All but three of the USA's 99 operating nuclear power reactors were placed in the top two of the US Nuclear Regulatory Commission's (NRC's) categories for performance in 2015, the regulator has announced.
The NRC continuously assesses nuclear power plant performance, and Bill Dean, operator of the Office of Nuclear Regulation, said that letters issued by the NRC to all of the country's operating commercial nuclear power plants are the result of "a holistic review of operating performance" at each facility. "The purpose of these assessment letters is to ensure that all stakeholders clearly understand the basis for our assessments of plant performance and the actions we are taking to address any identified performance deficiencies," he said.
The NRC assesses a licensee's safety performance based on information collected from inspections and performance indicators. From this, it determines the appropriate level of agency response, placing reactors into one of five performance categories.
NRC said that of the 96 highest-performing reactors, 85 fully met all safety and security performance objectives and were inspected under the commission's normal or "baseline" inspection program. Eleven reactors needed to resolve "one or two" items of "low safety significance" and received extra regulatory inspections and the follow-up of their corrective actions. Three of those 11 plants - Duane Arnold, Millstone unit 3 and Susquehanna units 1 and 2 - have now resolved their issues and been moved into the highest performance category, the NRC noted.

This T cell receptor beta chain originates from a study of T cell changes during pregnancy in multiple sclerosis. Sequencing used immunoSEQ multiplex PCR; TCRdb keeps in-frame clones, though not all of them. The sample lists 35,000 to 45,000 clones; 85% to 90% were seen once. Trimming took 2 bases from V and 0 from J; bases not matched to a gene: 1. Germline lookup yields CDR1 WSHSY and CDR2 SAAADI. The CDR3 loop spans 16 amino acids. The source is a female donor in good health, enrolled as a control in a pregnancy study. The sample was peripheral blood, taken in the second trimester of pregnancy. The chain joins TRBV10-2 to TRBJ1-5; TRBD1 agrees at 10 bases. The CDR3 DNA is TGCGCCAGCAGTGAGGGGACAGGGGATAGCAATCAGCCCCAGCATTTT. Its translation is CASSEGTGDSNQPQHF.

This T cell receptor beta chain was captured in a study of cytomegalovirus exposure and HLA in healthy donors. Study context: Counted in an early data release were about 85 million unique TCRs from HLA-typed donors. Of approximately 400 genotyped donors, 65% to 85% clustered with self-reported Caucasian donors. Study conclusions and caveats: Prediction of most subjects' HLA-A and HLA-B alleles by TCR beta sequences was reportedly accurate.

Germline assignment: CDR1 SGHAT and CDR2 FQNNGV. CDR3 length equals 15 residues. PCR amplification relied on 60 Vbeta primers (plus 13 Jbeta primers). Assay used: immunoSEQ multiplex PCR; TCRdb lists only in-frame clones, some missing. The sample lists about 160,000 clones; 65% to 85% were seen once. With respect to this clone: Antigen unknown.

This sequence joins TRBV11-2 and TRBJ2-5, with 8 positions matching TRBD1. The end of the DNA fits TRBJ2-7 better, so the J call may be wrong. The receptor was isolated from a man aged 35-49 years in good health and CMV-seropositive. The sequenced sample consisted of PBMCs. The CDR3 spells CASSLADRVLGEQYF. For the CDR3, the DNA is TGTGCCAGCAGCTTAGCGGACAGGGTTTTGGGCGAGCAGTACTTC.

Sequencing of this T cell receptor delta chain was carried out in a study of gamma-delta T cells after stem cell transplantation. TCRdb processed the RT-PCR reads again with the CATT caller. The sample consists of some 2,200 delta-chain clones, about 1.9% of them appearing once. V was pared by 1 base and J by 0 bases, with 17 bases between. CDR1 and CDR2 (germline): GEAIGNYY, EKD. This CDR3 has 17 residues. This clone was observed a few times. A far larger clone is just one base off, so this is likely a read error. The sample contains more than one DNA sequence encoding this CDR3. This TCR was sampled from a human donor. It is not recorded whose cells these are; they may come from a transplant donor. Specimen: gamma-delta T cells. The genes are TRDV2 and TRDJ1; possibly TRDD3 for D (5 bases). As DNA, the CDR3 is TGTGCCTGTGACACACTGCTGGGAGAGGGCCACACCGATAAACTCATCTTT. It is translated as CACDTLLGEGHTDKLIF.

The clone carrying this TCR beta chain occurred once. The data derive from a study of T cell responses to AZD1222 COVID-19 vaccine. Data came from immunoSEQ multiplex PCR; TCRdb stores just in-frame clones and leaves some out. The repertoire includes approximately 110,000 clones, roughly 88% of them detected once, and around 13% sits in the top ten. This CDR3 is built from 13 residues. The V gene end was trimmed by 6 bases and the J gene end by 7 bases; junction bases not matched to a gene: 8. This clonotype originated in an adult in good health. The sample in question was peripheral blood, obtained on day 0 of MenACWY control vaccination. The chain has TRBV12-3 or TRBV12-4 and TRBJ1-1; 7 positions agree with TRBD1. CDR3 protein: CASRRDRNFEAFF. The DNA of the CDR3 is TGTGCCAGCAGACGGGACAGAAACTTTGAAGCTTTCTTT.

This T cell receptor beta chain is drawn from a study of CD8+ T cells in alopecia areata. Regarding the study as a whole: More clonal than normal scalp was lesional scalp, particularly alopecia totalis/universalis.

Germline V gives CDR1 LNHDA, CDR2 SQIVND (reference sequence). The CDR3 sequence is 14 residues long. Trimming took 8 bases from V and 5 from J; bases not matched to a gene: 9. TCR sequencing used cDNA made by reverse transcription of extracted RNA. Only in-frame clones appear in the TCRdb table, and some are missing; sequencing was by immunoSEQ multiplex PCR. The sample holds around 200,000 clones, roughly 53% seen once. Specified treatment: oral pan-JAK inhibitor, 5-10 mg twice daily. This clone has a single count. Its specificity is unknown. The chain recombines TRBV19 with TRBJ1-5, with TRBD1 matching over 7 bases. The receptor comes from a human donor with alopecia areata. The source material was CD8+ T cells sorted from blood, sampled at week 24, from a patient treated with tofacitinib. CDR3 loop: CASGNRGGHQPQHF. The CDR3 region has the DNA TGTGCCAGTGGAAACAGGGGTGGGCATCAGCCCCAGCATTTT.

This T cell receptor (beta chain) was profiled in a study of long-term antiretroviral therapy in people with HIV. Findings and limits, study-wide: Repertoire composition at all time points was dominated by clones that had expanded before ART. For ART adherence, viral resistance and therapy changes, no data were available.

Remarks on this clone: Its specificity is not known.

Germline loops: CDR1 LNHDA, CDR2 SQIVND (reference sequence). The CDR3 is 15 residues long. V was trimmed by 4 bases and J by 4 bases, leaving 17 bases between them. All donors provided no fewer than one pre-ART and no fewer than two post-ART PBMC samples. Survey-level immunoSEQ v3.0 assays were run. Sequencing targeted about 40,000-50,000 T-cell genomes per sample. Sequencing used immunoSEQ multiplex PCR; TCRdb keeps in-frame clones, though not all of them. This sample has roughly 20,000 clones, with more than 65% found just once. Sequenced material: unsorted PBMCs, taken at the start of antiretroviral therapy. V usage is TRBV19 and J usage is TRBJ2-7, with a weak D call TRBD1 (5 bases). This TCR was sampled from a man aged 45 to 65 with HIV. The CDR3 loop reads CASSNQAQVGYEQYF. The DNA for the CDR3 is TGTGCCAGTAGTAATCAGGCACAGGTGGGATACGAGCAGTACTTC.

There were no units in the NRC's third category of "degraded" performance, but three units - Arkansas Nuclear One units 1 and 2 and the single-unit Pilgrim plant - appear in the fourth performance category of "multiple/repetitive degraded" performance requiring increased regulatory oversight. These units receive additional inspections and NRC attention to confirm that performance issues are being addressed.
No units appeared in the NRC's fifth category of "unacceptable" performance.
The NRC issues assessment letters and inspection plans to individual plants every six months.
Researched and written
by World Nuclear News